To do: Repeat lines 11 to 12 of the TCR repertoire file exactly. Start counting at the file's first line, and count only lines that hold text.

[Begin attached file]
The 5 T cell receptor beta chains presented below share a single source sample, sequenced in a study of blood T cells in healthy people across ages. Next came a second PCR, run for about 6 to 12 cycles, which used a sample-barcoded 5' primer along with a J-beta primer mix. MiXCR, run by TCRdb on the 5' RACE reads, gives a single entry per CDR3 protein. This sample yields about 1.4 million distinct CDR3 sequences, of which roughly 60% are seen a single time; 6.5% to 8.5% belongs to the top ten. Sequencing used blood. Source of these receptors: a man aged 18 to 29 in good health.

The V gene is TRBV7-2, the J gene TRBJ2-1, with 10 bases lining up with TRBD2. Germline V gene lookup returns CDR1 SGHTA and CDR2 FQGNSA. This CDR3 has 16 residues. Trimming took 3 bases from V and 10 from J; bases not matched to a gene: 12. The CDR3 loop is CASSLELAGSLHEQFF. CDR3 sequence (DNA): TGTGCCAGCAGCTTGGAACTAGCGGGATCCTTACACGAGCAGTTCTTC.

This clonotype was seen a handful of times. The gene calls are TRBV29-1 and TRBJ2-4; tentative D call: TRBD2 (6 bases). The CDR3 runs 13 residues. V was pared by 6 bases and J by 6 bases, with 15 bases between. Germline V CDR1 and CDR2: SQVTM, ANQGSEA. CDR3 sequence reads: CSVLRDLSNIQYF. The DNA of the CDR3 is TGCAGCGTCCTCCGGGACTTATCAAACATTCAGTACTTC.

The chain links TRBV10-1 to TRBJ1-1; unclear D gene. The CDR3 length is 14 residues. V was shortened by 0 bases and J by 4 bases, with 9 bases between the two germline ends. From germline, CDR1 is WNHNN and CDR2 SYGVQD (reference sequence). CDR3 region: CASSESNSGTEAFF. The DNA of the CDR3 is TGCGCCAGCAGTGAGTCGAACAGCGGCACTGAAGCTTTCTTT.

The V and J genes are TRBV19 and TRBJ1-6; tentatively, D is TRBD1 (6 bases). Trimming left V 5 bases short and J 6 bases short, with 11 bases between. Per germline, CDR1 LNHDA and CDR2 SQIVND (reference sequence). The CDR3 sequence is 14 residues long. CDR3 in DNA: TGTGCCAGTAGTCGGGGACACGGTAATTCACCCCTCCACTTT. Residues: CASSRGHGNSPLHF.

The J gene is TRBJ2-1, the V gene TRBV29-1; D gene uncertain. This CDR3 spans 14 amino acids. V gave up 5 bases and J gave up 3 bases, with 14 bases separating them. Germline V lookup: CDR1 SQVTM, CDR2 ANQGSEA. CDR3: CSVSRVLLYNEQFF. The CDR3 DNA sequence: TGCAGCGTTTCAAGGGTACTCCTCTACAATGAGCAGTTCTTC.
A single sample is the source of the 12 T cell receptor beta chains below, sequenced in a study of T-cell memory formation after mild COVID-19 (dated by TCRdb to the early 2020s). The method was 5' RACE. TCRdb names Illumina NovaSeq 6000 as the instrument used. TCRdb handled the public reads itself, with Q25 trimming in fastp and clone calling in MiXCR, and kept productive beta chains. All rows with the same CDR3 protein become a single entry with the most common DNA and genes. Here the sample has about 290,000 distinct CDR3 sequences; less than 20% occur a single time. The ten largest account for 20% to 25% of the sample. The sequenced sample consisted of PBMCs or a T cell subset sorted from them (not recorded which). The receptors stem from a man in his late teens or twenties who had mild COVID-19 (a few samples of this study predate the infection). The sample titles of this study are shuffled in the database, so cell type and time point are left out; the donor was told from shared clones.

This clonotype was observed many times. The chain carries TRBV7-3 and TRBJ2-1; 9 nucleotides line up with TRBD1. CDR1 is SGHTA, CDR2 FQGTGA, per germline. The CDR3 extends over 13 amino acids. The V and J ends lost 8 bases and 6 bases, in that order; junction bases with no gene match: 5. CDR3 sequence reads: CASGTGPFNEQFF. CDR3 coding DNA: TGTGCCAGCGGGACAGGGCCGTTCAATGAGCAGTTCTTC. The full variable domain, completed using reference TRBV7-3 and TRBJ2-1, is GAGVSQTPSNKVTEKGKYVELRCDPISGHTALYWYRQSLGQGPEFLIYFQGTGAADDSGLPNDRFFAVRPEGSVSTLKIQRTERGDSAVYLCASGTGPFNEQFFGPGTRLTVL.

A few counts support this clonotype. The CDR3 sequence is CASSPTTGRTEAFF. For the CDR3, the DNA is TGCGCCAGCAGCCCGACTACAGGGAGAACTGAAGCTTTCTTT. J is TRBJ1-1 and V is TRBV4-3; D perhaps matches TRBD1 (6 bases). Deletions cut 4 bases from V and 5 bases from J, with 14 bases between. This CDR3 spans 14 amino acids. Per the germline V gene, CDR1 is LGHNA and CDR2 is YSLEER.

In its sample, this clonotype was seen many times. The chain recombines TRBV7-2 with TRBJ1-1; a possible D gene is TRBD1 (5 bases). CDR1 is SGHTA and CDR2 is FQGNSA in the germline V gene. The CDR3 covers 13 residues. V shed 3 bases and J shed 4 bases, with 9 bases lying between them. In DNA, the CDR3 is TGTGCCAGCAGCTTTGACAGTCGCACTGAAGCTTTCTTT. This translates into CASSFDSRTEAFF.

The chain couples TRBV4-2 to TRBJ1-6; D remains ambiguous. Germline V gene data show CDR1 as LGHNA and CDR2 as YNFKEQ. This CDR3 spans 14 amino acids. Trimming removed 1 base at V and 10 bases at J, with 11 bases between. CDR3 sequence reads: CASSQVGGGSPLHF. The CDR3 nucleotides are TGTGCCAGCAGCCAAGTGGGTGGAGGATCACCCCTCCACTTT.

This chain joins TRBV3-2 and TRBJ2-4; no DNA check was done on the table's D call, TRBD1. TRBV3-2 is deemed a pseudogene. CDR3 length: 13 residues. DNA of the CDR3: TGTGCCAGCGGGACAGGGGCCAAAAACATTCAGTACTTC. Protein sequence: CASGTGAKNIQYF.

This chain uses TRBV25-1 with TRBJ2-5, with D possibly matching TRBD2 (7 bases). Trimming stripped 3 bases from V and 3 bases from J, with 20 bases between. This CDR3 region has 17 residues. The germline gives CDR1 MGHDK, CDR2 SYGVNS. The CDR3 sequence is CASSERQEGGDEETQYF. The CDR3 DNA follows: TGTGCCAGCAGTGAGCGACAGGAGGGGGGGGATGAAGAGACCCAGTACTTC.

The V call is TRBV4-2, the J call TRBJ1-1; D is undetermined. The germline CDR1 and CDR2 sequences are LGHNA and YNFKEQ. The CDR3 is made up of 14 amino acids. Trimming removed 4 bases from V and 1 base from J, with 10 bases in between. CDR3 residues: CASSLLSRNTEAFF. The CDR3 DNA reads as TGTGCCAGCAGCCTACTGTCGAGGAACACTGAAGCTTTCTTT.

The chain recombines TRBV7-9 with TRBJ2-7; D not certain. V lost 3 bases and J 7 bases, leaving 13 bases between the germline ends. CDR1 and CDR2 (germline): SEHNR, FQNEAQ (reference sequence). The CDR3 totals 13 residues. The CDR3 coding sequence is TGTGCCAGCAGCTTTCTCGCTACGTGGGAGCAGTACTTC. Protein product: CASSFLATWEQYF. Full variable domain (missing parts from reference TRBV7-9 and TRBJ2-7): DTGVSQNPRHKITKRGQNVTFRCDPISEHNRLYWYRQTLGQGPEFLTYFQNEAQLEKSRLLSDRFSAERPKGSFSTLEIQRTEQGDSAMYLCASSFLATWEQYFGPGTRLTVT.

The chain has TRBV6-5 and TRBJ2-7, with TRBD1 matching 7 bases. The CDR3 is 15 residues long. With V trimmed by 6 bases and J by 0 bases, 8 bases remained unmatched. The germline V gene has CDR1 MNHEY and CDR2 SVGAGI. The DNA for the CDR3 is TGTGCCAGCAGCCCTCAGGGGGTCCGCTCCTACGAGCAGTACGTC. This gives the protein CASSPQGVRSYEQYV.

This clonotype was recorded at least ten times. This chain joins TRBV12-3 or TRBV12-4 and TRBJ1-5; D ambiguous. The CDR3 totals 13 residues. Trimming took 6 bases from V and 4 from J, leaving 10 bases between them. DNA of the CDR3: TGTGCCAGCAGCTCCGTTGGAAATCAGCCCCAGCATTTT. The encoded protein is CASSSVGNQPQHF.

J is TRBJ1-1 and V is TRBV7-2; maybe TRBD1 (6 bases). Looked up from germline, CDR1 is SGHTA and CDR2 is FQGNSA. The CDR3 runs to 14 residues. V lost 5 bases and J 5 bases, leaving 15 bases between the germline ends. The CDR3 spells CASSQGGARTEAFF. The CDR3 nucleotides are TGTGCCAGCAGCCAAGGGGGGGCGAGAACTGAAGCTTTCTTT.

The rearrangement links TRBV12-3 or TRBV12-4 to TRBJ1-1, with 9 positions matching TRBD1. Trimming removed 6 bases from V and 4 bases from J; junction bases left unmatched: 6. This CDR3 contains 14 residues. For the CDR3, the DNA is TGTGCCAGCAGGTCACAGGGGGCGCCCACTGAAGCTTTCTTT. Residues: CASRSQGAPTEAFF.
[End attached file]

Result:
The chain couples TRBV4-2 to TRBJ1-6; D remains ambiguous. Germline V gene data show CDR1 as LGHNA and CDR2 as YNFKEQ. This CDR3 spans 14 amino acids. Trimming removed 1 base at V and 10 bases at J, with 11 bases between. CDR3 sequence reads: CASSQVGGGSPLHF. The CDR3 nucleotides are TGTGCCAGCAGCCAAGTGGGTGGAGGATCACCCCTCCACTTT.

This chain joins TRBV3-2 and TRBJ2-4; no DNA check was done on the table's D call, TRBD1. TRBV3-2 is deemed a pseudogene. CDR3 length: 13 residues. DNA of the CDR3: TGTGCCAGCGGGACAGGGGCCAAAAACATTCAGTACTTC. Protein sequence: CASGTGAKNIQYF.